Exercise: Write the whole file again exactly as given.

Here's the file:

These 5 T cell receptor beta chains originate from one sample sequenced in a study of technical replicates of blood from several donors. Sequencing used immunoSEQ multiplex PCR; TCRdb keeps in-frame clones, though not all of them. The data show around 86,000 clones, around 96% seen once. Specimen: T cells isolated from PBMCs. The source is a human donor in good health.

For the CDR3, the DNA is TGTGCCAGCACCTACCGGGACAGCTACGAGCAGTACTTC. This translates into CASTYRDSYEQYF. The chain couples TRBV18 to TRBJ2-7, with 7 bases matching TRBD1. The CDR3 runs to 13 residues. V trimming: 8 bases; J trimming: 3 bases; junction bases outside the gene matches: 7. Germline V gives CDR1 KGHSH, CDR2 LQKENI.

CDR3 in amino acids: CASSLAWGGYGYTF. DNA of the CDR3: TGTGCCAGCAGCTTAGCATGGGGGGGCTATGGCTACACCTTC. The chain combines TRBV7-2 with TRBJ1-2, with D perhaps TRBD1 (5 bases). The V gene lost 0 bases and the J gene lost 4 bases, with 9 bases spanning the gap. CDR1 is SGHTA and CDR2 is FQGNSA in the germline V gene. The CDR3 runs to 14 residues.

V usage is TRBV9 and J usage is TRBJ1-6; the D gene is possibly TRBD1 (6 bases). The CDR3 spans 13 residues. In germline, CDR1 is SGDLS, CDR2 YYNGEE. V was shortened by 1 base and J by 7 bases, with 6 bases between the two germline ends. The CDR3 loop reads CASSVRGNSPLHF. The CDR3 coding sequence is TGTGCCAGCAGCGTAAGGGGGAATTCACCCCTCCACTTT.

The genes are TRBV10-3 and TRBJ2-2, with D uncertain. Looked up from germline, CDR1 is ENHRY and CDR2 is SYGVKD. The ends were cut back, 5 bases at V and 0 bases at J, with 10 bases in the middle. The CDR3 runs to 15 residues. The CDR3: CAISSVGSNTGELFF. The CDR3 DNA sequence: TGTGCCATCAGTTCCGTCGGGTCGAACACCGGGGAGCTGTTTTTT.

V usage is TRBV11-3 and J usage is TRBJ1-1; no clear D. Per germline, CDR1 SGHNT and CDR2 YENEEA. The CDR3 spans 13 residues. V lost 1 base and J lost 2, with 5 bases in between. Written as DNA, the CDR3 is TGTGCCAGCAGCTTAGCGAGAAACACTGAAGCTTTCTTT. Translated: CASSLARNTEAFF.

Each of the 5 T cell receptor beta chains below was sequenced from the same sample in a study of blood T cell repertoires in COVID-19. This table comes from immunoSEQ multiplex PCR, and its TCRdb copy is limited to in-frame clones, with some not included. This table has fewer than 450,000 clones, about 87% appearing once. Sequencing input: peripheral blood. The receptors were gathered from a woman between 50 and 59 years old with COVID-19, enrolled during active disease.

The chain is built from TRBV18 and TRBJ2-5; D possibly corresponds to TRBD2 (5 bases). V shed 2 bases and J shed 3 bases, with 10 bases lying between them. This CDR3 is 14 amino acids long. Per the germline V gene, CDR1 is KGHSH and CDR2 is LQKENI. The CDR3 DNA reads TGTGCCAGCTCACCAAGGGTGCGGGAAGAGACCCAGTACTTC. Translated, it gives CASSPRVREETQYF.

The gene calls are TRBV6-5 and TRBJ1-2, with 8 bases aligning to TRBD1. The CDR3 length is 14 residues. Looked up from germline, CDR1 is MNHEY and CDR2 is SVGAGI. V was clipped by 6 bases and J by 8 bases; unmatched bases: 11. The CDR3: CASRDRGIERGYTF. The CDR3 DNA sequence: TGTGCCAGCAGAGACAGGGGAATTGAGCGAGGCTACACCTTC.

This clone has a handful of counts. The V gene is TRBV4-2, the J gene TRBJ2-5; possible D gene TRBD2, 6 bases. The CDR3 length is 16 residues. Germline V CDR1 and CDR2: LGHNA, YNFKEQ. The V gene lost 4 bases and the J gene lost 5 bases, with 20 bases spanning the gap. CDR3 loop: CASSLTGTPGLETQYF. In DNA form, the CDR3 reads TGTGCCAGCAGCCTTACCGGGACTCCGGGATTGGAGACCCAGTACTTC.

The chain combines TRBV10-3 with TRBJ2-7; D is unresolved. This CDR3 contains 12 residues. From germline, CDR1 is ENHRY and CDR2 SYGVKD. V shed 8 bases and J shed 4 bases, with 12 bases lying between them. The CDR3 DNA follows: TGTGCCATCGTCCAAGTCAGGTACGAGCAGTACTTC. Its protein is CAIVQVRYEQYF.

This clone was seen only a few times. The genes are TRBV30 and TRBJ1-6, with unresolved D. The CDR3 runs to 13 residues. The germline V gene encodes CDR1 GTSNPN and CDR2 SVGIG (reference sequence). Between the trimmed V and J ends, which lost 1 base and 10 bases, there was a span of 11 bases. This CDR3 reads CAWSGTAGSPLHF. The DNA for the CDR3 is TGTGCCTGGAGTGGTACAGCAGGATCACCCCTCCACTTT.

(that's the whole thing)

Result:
These 5 T cell receptor beta chains originate from one sample sequenced in a study of technical replicates of blood from several donors. Sequencing used immunoSEQ multiplex PCR; TCRdb keeps in-frame clones, though not all of them. The data show around 86,000 clones, around 96% seen once. Specimen: T cells isolated from PBMCs. The source is a human donor in good health.

For the CDR3, the DNA is TGTGCCAGCACCTACCGGGACAGCTACGAGCAGTACTTC. This translates into CASTYRDSYEQYF. The chain couples TRBV18 to TRBJ2-7, with 7 bases matching TRBD1. The CDR3 runs to 13 residues. V trimming: 8 bases; J trimming: 3 bases; junction bases outside the gene matches: 7. Germline V gives CDR1 KGHSH, CDR2 LQKENI.

CDR3 in amino acids: CASSLAWGGYGYTF. DNA of the CDR3: TGTGCCAGCAGCTTAGCATGGGGGGGCTATGGCTACACCTTC. The chain combines TRBV7-2 with TRBJ1-2, with D perhaps TRBD1 (5 bases). The V gene lost 0 bases and the J gene lost 4 bases, with 9 bases spanning the gap. CDR1 is SGHTA and CDR2 is FQGNSA in the germline V gene. The CDR3 runs to 14 residues.

V usage is TRBV9 and J usage is TRBJ1-6; the D gene is possibly TRBD1 (6 bases). The CDR3 spans 13 residues. In germline, CDR1 is SGDLS, CDR2 YYNGEE. V was shortened by 1 base and J by 7 bases, with 6 bases between the two germline ends. The CDR3 loop reads CASSVRGNSPLHF. The CDR3 coding sequence is TGTGCCAGCAGCGTAAGGGGGAATTCACCCCTCCACTTT.

The genes are TRBV10-3 and TRBJ2-2, with D uncertain. Looked up from germline, CDR1 is ENHRY and CDR2 is SYGVKD. The ends were cut back, 5 bases at V and 0 bases at J, with 10 bases in the middle. The CDR3 runs to 15 residues. The CDR3: CAISSVGSNTGELFF. The CDR3 DNA sequence: TGTGCCATCAGTTCCGTCGGGTCGAACACCGGGGAGCTGTTTTTT.

V usage is TRBV11-3 and J usage is TRBJ1-1; no clear D. Per germline, CDR1 SGHNT and CDR2 YENEEA. The CDR3 spans 13 residues. V lost 1 base and J lost 2, with 5 bases in between. Written as DNA, the CDR3 is TGTGCCAGCAGCTTAGCGAGAAACACTGAAGCTTTCTTT. Translated: CASSLARNTEAFF.

Each of the 5 T cell receptor beta chains below was sequenced from the same sample in a study of blood T cell repertoires in COVID-19. This table comes from immunoSEQ multiplex PCR, and its TCRdb copy is limited to in-frame clones, with some not included. This table has fewer than 450,000 clones, about 87% appearing once. Sequencing input: peripheral blood. The receptors were gathered from a woman between 50 and 59 years old with COVID-19, enrolled during active disease.

The chain is built from TRBV18 and TRBJ2-5; D possibly corresponds to TRBD2 (5 bases). V shed 2 bases and J shed 3 bases, with 10 bases lying between them. This CDR3 is 14 amino acids long. Per the germline V gene, CDR1 is KGHSH and CDR2 is LQKENI. The CDR3 DNA reads TGTGCCAGCTCACCAAGGGTGCGGGAAGAGACCCAGTACTTC. Translated, it gives CASSPRVREETQYF.

The gene calls are TRBV6-5 and TRBJ1-2, with 8 bases aligning to TRBD1. The CDR3 length is 14 residues. Looked up from germline, CDR1 is MNHEY and CDR2 is SVGAGI. V was clipped by 6 bases and J by 8 bases; unmatched bases: 11. The CDR3: CASRDRGIERGYTF. The CDR3 DNA sequence: TGTGCCAGCAGAGACAGGGGAATTGAGCGAGGCTACACCTTC.

This clone has a handful of counts. The V gene is TRBV4-2, the J gene TRBJ2-5; possible D gene TRBD2, 6 bases. The CDR3 length is 16 residues. Germline V CDR1 and CDR2: LGHNA, YNFKEQ. The V gene lost 4 bases and the J gene lost 5 bases, with 20 bases spanning the gap. CDR3 loop: CASSLTGTPGLETQYF. In DNA form, the CDR3 reads TGTGCCAGCAGCCTTACCGGGACTCCGGGATTGGAGACCCAGTACTTC.

The chain combines TRBV10-3 with TRBJ2-7; D is unresolved. This CDR3 contains 12 residues. From germline, CDR1 is ENHRY and CDR2 SYGVKD. V shed 8 bases and J shed 4 bases, with 12 bases lying between them. The CDR3 DNA follows: TGTGCCATCGTCCAAGTCAGGTACGAGCAGTACTTC. Its protein is CAIVQVRYEQYF.

This clone was seen only a few times. The genes are TRBV30 and TRBJ1-6, with unresolved D. The CDR3 runs to 13 residues. The germline V gene encodes CDR1 GTSNPN and CDR2 SVGIG (reference sequence). Between the trimmed V and J ends, which lost 1 base and 10 bases, there was a span of 11 bases. This CDR3 reads CAWSGTAGSPLHF. The DNA for the CDR3 is TGTGCCTGGAGTGGTACAGCAGGATCACCCCTCCACTTT.